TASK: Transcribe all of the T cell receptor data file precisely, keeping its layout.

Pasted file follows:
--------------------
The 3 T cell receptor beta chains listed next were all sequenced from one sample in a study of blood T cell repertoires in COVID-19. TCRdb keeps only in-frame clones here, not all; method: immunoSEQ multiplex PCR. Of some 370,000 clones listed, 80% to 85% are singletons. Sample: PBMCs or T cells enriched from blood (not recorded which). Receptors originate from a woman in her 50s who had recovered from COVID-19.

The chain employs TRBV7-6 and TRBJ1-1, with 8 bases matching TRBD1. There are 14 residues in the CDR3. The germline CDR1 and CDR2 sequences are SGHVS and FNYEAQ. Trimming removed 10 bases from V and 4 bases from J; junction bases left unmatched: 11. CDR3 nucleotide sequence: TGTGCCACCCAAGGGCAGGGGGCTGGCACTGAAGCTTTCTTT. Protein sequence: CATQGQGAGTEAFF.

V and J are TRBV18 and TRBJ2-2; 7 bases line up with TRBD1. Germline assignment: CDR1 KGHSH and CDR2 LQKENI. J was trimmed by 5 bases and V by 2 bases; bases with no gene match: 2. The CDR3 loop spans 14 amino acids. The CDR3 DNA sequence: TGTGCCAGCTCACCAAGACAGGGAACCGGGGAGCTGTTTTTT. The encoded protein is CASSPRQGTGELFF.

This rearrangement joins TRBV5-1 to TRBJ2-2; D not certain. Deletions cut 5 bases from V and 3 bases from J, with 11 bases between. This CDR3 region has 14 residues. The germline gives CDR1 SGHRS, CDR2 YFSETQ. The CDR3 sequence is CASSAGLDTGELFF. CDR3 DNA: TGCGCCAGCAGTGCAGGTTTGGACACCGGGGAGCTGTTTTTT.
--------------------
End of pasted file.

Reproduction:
The 3 T cell receptor beta chains listed next were all sequenced from one sample in a study of blood T cell repertoires in COVID-19. TCRdb keeps only in-frame clones here, not all; method: immunoSEQ multiplex PCR. Of some 370,000 clones listed, 80% to 85% are singletons. Sample: PBMCs or T cells enriched from blood (not recorded which). Receptors originate from a woman in her 50s who had recovered from COVID-19.

The chain employs TRBV7-6 and TRBJ1-1, with 8 bases matching TRBD1. There are 14 residues in the CDR3. The germline CDR1 and CDR2 sequences are SGHVS and FNYEAQ. Trimming removed 10 bases from V and 4 bases from J; junction bases left unmatched: 11. CDR3 nucleotide sequence: TGTGCCACCCAAGGGCAGGGGGCTGGCACTGAAGCTTTCTTT. Protein sequence: CATQGQGAGTEAFF.

V and J are TRBV18 and TRBJ2-2; 7 bases line up with TRBD1. Germline assignment: CDR1 KGHSH and CDR2 LQKENI. J was trimmed by 5 bases and V by 2 bases; bases with no gene match: 2. The CDR3 loop spans 14 amino acids. The CDR3 DNA sequence: TGTGCCAGCTCACCAAGACAGGGAACCGGGGAGCTGTTTTTT. The encoded protein is CASSPRQGTGELFF.

This rearrangement joins TRBV5-1 to TRBJ2-2; D not certain. Deletions cut 5 bases from V and 3 bases from J, with 11 bases between. This CDR3 region has 14 residues. The germline gives CDR1 SGHRS, CDR2 YFSETQ. The CDR3 sequence is CASSAGLDTGELFF. CDR3 DNA: TGCGCCAGCAGTGCAGGTTTGGACACCGGGGAGCTGTTTTTT.